With the ongoing violent attacks against Rohingya Muslims in Myanmar and the silent treatment given to the massacres by the world, it is important to understand that Buddhist-endorsed violence is nothing new. The current political and ethnic chaos can be understood as resentment taking its toll on a community. From the article: “The constant fear and violence took a toll on them. Monks talked about the guns they had bought and now kept at their bedsides. Others spoke heatedly about the violent militant attacks on Buddhist civilians and monasteries. Although the cause of the violence is multilayered—owing much to corruption, drug trade, and corporatization—many monks also felt Islam was to blame. In their minds, the conflict was anchored to the larger discussion of religious violence: Muslims against Buddhists. […] To these monks, peacemaking requires militancy.”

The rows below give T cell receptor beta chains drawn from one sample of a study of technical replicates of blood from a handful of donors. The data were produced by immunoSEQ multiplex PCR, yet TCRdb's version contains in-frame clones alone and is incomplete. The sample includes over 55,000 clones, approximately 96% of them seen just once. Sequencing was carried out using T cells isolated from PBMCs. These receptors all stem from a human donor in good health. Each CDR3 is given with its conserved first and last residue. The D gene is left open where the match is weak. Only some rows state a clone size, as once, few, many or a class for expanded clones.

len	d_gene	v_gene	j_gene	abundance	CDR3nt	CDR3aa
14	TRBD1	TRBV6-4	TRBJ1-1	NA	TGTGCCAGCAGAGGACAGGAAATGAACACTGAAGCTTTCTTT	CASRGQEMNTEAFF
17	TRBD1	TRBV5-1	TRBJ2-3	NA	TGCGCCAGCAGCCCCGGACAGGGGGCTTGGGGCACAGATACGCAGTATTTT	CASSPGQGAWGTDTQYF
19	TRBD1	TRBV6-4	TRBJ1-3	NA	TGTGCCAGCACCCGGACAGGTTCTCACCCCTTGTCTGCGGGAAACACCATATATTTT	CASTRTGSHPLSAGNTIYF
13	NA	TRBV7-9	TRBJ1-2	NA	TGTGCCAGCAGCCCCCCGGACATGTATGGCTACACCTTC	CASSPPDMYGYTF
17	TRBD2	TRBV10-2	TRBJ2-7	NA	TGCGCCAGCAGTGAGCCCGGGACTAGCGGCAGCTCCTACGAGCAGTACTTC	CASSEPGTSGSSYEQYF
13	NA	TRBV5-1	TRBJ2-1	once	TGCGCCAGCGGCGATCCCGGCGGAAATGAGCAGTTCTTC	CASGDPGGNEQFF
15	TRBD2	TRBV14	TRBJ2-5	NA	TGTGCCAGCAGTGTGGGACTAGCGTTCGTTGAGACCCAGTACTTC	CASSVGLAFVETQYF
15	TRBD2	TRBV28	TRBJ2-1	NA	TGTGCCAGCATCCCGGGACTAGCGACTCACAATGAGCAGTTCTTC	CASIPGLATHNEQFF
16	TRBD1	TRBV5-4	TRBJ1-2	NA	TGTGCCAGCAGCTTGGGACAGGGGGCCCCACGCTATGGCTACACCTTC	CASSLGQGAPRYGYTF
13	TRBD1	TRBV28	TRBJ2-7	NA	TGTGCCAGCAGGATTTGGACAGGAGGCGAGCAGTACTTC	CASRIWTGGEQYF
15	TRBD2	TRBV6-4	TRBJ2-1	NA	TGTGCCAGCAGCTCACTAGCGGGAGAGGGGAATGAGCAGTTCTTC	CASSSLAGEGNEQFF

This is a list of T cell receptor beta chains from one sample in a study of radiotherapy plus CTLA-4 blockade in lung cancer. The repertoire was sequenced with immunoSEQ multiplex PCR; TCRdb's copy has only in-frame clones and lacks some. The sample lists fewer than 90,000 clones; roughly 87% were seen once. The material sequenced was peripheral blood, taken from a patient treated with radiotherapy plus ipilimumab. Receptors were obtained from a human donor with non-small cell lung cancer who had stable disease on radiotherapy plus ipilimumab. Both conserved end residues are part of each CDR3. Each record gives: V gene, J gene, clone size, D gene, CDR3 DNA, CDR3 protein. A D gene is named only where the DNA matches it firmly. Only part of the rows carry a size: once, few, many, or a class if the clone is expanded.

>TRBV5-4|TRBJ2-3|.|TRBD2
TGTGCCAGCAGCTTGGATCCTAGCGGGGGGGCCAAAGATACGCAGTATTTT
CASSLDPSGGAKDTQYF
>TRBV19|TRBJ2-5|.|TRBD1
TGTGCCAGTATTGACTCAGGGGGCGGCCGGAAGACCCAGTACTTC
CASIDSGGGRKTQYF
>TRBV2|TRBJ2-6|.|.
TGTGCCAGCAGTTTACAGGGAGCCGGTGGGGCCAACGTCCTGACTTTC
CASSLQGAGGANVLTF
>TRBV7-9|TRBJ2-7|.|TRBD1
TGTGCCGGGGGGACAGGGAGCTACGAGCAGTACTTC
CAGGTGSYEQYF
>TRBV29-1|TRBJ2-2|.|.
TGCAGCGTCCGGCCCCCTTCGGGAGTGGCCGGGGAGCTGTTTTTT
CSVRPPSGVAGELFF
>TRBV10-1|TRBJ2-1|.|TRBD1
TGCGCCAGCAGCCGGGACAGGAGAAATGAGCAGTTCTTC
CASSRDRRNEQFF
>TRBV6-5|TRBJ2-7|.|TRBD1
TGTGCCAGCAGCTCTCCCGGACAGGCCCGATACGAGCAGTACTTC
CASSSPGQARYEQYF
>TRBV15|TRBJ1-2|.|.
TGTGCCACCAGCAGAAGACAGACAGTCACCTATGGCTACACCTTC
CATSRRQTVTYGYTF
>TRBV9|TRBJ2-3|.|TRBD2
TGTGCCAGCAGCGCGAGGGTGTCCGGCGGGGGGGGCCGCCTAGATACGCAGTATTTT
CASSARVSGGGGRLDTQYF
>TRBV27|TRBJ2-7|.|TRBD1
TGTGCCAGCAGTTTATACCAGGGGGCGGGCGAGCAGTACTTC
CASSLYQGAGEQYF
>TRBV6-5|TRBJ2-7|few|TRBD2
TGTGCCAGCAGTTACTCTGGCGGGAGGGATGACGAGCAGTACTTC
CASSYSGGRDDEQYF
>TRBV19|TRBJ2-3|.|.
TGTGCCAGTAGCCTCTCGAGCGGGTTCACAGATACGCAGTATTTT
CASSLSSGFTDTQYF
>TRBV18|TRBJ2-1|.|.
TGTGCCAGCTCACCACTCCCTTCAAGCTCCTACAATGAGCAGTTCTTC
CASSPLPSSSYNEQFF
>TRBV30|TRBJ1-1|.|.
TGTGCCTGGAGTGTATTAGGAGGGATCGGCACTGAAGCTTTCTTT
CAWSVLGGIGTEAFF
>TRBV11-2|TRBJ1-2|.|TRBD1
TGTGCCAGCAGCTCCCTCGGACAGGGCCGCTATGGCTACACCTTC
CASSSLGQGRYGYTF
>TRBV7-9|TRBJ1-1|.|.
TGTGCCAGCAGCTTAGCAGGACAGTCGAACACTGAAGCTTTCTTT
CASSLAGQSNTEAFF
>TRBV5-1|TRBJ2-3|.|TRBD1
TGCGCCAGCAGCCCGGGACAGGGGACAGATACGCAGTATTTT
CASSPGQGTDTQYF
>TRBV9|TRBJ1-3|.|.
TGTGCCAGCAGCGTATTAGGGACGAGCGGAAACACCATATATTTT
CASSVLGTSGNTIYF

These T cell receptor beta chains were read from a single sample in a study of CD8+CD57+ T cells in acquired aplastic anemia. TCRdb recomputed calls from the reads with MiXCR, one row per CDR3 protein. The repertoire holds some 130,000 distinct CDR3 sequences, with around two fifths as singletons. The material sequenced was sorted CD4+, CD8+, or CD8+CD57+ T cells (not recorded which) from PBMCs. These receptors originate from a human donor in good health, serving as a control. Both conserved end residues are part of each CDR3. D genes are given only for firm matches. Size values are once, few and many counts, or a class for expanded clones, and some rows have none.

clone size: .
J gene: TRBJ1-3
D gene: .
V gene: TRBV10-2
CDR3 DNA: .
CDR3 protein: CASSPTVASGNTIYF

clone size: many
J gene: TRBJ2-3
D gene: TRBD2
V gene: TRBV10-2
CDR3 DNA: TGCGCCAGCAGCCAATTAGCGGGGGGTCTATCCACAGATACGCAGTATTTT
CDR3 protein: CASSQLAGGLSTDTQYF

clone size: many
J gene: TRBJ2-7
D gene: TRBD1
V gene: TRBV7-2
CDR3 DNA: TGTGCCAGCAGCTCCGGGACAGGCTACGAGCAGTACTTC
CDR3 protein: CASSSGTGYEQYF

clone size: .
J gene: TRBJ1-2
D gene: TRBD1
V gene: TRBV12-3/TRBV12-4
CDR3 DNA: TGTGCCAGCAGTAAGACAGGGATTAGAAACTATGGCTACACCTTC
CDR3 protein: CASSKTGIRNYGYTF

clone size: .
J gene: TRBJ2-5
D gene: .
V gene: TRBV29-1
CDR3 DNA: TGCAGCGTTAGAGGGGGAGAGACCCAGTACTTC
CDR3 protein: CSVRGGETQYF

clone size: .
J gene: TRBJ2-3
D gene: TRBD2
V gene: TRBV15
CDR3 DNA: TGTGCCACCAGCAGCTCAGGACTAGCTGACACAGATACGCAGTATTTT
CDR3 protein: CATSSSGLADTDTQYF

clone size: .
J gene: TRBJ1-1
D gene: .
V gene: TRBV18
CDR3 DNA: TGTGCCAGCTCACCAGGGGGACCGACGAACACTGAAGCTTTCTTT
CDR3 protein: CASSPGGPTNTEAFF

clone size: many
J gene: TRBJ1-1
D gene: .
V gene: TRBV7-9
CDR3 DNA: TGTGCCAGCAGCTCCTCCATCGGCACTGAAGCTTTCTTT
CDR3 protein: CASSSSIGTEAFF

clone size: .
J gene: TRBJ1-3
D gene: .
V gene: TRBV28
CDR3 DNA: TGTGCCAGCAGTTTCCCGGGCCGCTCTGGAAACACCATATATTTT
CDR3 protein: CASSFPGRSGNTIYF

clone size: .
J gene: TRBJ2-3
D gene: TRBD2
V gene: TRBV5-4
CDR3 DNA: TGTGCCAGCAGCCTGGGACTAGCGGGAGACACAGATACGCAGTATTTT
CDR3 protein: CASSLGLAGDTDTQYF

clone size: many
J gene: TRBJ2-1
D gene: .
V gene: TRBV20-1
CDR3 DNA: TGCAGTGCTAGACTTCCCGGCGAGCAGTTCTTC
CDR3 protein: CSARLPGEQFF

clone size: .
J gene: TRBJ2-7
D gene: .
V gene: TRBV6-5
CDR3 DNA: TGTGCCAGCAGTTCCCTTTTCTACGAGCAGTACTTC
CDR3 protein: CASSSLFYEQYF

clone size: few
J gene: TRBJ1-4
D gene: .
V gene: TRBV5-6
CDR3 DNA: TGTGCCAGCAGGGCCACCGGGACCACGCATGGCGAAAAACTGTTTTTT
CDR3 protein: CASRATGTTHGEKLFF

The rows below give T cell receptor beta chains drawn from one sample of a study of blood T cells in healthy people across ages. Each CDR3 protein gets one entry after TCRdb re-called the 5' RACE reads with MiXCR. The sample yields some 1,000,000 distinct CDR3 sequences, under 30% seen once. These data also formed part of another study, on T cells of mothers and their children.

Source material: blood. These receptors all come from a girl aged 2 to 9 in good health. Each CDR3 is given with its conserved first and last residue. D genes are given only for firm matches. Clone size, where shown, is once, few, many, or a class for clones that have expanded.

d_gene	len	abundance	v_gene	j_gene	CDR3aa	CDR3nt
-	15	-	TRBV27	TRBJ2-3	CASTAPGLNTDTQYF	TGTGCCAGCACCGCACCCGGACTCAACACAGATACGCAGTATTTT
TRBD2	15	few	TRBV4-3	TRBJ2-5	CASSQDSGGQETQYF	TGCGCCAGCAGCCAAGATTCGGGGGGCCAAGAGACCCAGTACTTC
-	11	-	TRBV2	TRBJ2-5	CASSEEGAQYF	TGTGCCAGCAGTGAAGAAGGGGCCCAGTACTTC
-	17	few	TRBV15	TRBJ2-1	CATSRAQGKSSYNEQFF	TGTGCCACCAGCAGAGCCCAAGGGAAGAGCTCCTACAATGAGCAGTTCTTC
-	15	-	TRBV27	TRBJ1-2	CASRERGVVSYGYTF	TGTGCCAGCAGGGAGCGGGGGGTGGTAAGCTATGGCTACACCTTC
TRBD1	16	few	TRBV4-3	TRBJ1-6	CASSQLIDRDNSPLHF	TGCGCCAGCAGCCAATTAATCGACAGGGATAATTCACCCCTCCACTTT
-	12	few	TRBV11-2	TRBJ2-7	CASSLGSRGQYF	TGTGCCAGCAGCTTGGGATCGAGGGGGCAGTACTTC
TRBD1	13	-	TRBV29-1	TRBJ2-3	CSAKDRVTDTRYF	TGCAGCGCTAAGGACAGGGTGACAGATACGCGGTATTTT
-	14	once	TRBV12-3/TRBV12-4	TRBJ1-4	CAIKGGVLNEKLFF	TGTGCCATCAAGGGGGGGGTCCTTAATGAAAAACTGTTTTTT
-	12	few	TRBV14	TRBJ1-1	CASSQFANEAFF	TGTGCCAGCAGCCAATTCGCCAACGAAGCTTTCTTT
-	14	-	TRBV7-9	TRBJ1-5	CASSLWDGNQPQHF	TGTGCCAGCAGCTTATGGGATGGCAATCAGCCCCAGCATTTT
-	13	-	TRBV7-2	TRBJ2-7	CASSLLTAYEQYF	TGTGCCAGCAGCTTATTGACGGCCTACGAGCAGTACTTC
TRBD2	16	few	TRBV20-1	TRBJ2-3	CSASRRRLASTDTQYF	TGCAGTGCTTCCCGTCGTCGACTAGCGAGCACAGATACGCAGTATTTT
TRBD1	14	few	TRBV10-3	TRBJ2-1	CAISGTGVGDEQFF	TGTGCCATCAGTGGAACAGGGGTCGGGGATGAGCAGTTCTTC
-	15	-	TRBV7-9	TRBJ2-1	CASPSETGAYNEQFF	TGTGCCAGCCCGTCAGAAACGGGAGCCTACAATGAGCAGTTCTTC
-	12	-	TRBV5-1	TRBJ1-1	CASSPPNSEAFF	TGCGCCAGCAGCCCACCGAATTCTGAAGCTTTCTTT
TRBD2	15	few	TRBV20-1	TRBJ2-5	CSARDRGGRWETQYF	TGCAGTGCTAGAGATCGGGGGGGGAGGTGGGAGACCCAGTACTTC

In a recent article by The Independent: Buddhist monks have been found to block aid to Rohingya Muslims. ”In a move that has shocked many observers, some monks’ organisations have issued pamphlets telling people not to associate with the Rohingya community, and have blocked humanitarian assistance from reaching them. One leaflet described the Rohingya as “cruel by nature” and claimed it had “plans to exterminate” other ethnic groups. […] Aung San Suu Kyi has also been criticised for failing to speak out. Amal de Chickera of the London-based Equal Rights Trust, said: “You have these moral figures, whose voices do matter. It’s extremely disappointing and in the end it can be very damaging.”
The question is if Aung San Suu Kyi herself actually supports the Rohingya. The assumption was, since she opposed the regime, that she’d oppose the oppression of the Rohingya under them. But the only thing Suu Kyi’s said on them is that she “didn’t know” if the Rohingya are Burmese and little else, which doesn’t seem very promising.